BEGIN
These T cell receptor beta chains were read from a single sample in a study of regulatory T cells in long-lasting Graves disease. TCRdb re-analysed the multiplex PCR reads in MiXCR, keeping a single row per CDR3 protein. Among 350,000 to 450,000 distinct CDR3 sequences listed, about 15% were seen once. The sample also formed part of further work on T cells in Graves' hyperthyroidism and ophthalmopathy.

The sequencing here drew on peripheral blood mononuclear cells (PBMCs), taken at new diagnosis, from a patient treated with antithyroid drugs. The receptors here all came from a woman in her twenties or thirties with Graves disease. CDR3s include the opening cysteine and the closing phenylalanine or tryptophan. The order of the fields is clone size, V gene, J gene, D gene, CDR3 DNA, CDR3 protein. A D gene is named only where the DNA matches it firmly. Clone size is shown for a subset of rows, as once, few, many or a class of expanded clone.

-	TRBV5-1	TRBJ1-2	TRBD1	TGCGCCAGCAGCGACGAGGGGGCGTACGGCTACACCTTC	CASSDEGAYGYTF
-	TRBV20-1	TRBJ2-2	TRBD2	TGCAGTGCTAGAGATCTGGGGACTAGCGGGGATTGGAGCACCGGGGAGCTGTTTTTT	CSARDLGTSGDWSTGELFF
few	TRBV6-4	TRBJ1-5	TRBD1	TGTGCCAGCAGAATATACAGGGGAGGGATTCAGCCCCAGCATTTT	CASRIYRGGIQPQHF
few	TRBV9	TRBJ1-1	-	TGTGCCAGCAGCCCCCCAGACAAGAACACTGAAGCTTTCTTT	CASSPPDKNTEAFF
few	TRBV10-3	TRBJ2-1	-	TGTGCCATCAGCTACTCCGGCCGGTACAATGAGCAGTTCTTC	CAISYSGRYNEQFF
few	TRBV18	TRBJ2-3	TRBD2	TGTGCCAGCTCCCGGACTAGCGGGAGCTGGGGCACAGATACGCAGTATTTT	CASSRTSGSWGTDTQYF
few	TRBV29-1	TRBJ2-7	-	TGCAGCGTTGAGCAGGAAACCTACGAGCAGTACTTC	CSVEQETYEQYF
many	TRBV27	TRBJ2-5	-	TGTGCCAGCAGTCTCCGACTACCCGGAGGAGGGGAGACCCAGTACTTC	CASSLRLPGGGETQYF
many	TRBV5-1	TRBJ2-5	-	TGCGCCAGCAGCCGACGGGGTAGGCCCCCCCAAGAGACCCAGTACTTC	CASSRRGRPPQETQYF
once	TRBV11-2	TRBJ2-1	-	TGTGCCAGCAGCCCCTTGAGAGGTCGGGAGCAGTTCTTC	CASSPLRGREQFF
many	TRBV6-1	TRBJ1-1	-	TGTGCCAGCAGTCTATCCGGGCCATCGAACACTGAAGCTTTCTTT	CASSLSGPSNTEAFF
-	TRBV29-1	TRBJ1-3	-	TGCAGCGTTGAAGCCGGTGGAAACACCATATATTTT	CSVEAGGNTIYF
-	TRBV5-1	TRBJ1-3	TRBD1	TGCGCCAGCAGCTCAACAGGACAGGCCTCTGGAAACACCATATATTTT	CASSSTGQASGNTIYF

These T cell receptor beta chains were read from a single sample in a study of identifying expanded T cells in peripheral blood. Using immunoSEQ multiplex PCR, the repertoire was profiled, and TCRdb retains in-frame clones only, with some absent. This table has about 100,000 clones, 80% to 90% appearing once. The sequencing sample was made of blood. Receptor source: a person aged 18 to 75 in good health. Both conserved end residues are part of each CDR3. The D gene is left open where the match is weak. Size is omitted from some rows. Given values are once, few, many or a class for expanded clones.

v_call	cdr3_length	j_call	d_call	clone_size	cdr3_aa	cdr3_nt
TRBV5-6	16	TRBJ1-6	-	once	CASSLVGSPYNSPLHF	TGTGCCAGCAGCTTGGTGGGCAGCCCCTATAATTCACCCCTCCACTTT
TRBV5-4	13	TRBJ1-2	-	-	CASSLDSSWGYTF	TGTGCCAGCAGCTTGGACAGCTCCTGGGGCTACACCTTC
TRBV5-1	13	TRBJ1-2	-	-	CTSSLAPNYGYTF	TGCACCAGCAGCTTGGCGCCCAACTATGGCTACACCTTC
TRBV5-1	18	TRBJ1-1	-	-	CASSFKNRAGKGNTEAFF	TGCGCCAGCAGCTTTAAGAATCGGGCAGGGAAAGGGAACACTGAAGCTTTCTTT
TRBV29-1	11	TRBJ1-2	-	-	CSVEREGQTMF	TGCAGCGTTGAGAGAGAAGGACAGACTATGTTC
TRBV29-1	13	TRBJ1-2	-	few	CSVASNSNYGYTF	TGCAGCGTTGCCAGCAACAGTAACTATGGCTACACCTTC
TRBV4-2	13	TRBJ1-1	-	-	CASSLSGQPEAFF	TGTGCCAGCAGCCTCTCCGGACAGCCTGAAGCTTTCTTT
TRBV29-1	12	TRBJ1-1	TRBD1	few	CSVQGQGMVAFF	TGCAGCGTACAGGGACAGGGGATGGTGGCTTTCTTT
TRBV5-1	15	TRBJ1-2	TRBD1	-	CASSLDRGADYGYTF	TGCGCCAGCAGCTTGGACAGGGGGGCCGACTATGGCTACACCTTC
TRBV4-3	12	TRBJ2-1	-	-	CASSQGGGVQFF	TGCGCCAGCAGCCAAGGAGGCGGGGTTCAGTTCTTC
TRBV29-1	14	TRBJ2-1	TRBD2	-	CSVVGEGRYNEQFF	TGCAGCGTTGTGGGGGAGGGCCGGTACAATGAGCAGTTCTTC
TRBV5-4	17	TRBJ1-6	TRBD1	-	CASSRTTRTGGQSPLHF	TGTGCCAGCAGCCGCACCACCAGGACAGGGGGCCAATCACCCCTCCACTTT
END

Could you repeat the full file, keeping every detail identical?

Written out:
These T cell receptor beta chains were read from a single sample in a study of regulatory T cells in long-lasting Graves disease. TCRdb re-analysed the multiplex PCR reads in MiXCR, keeping a single row per CDR3 protein. Among 350,000 to 450,000 distinct CDR3 sequences listed, about 15% were seen once. The sample also formed part of further work on T cells in Graves' hyperthyroidism and ophthalmopathy.

The sequencing here drew on peripheral blood mononuclear cells (PBMCs), taken at new diagnosis, from a patient treated with antithyroid drugs. The receptors here all came from a woman in her twenties or thirties with Graves disease. CDR3s include the opening cysteine and the closing phenylalanine or tryptophan. The order of the fields is clone size, V gene, J gene, D gene, CDR3 DNA, CDR3 protein. A D gene is named only where the DNA matches it firmly. Clone size is shown for a subset of rows, as once, few, many or a class of expanded clone.

-	TRBV5-1	TRBJ1-2	TRBD1	TGCGCCAGCAGCGACGAGGGGGCGTACGGCTACACCTTC	CASSDEGAYGYTF
-	TRBV20-1	TRBJ2-2	TRBD2	TGCAGTGCTAGAGATCTGGGGACTAGCGGGGATTGGAGCACCGGGGAGCTGTTTTTT	CSARDLGTSGDWSTGELFF
few	TRBV6-4	TRBJ1-5	TRBD1	TGTGCCAGCAGAATATACAGGGGAGGGATTCAGCCCCAGCATTTT	CASRIYRGGIQPQHF
few	TRBV9	TRBJ1-1	-	TGTGCCAGCAGCCCCCCAGACAAGAACACTGAAGCTTTCTTT	CASSPPDKNTEAFF
few	TRBV10-3	TRBJ2-1	-	TGTGCCATCAGCTACTCCGGCCGGTACAATGAGCAGTTCTTC	CAISYSGRYNEQFF
few	TRBV18	TRBJ2-3	TRBD2	TGTGCCAGCTCCCGGACTAGCGGGAGCTGGGGCACAGATACGCAGTATTTT	CASSRTSGSWGTDTQYF
few	TRBV29-1	TRBJ2-7	-	TGCAGCGTTGAGCAGGAAACCTACGAGCAGTACTTC	CSVEQETYEQYF
many	TRBV27	TRBJ2-5	-	TGTGCCAGCAGTCTCCGACTACCCGGAGGAGGGGAGACCCAGTACTTC	CASSLRLPGGGETQYF
many	TRBV5-1	TRBJ2-5	-	TGCGCCAGCAGCCGACGGGGTAGGCCCCCCCAAGAGACCCAGTACTTC	CASSRRGRPPQETQYF
once	TRBV11-2	TRBJ2-1	-	TGTGCCAGCAGCCCCTTGAGAGGTCGGGAGCAGTTCTTC	CASSPLRGREQFF
many	TRBV6-1	TRBJ1-1	-	TGTGCCAGCAGTCTATCCGGGCCATCGAACACTGAAGCTTTCTTT	CASSLSGPSNTEAFF
-	TRBV29-1	TRBJ1-3	-	TGCAGCGTTGAAGCCGGTGGAAACACCATATATTTT	CSVEAGGNTIYF
-	TRBV5-1	TRBJ1-3	TRBD1	TGCGCCAGCAGCTCAACAGGACAGGCCTCTGGAAACACCATATATTTT	CASSSTGQASGNTIYF

These T cell receptor beta chains were read from a single sample in a study of identifying expanded T cells in peripheral blood. Using immunoSEQ multiplex PCR, the repertoire was profiled, and TCRdb retains in-frame clones only, with some absent. This table has about 100,000 clones, 80% to 90% appearing once. The sequencing sample was made of blood. Receptor source: a person aged 18 to 75 in good health. Both conserved end residues are part of each CDR3. The D gene is left open where the match is weak. Size is omitted from some rows. Given values are once, few, many or a class for expanded clones.

v_call	cdr3_length	j_call	d_call	clone_size	cdr3_aa	cdr3_nt
TRBV5-6	16	TRBJ1-6	-	once	CASSLVGSPYNSPLHF	TGTGCCAGCAGCTTGGTGGGCAGCCCCTATAATTCACCCCTCCACTTT
TRBV5-4	13	TRBJ1-2	-	-	CASSLDSSWGYTF	TGTGCCAGCAGCTTGGACAGCTCCTGGGGCTACACCTTC
TRBV5-1	13	TRBJ1-2	-	-	CTSSLAPNYGYTF	TGCACCAGCAGCTTGGCGCCCAACTATGGCTACACCTTC
TRBV5-1	18	TRBJ1-1	-	-	CASSFKNRAGKGNTEAFF	TGCGCCAGCAGCTTTAAGAATCGGGCAGGGAAAGGGAACACTGAAGCTTTCTTT
TRBV29-1	11	TRBJ1-2	-	-	CSVEREGQTMF	TGCAGCGTTGAGAGAGAAGGACAGACTATGTTC
TRBV29-1	13	TRBJ1-2	-	few	CSVASNSNYGYTF	TGCAGCGTTGCCAGCAACAGTAACTATGGCTACACCTTC
TRBV4-2	13	TRBJ1-1	-	-	CASSLSGQPEAFF	TGTGCCAGCAGCCTCTCCGGACAGCCTGAAGCTTTCTTT
TRBV29-1	12	TRBJ1-1	TRBD1	few	CSVQGQGMVAFF	TGCAGCGTACAGGGACAGGGGATGGTGGCTTTCTTT
TRBV5-1	15	TRBJ1-2	TRBD1	-	CASSLDRGADYGYTF	TGCGCCAGCAGCTTGGACAGGGGGGCCGACTATGGCTACACCTTC
TRBV4-3	12	TRBJ2-1	-	-	CASSQGGGVQFF	TGCGCCAGCAGCCAAGGAGGCGGGGTTCAGTTCTTC
TRBV29-1	14	TRBJ2-1	TRBD2	-	CSVVGEGRYNEQFF	TGCAGCGTTGTGGGGGAGGGCCGGTACAATGAGCAGTTCTTC
TRBV5-4	17	TRBJ1-6	TRBD1	-	CASSRTTRTGGQSPLHF	TGTGCCAGCAGCCGCACCACCAGGACAGGGGGCCAATCACCCCTCCACTTT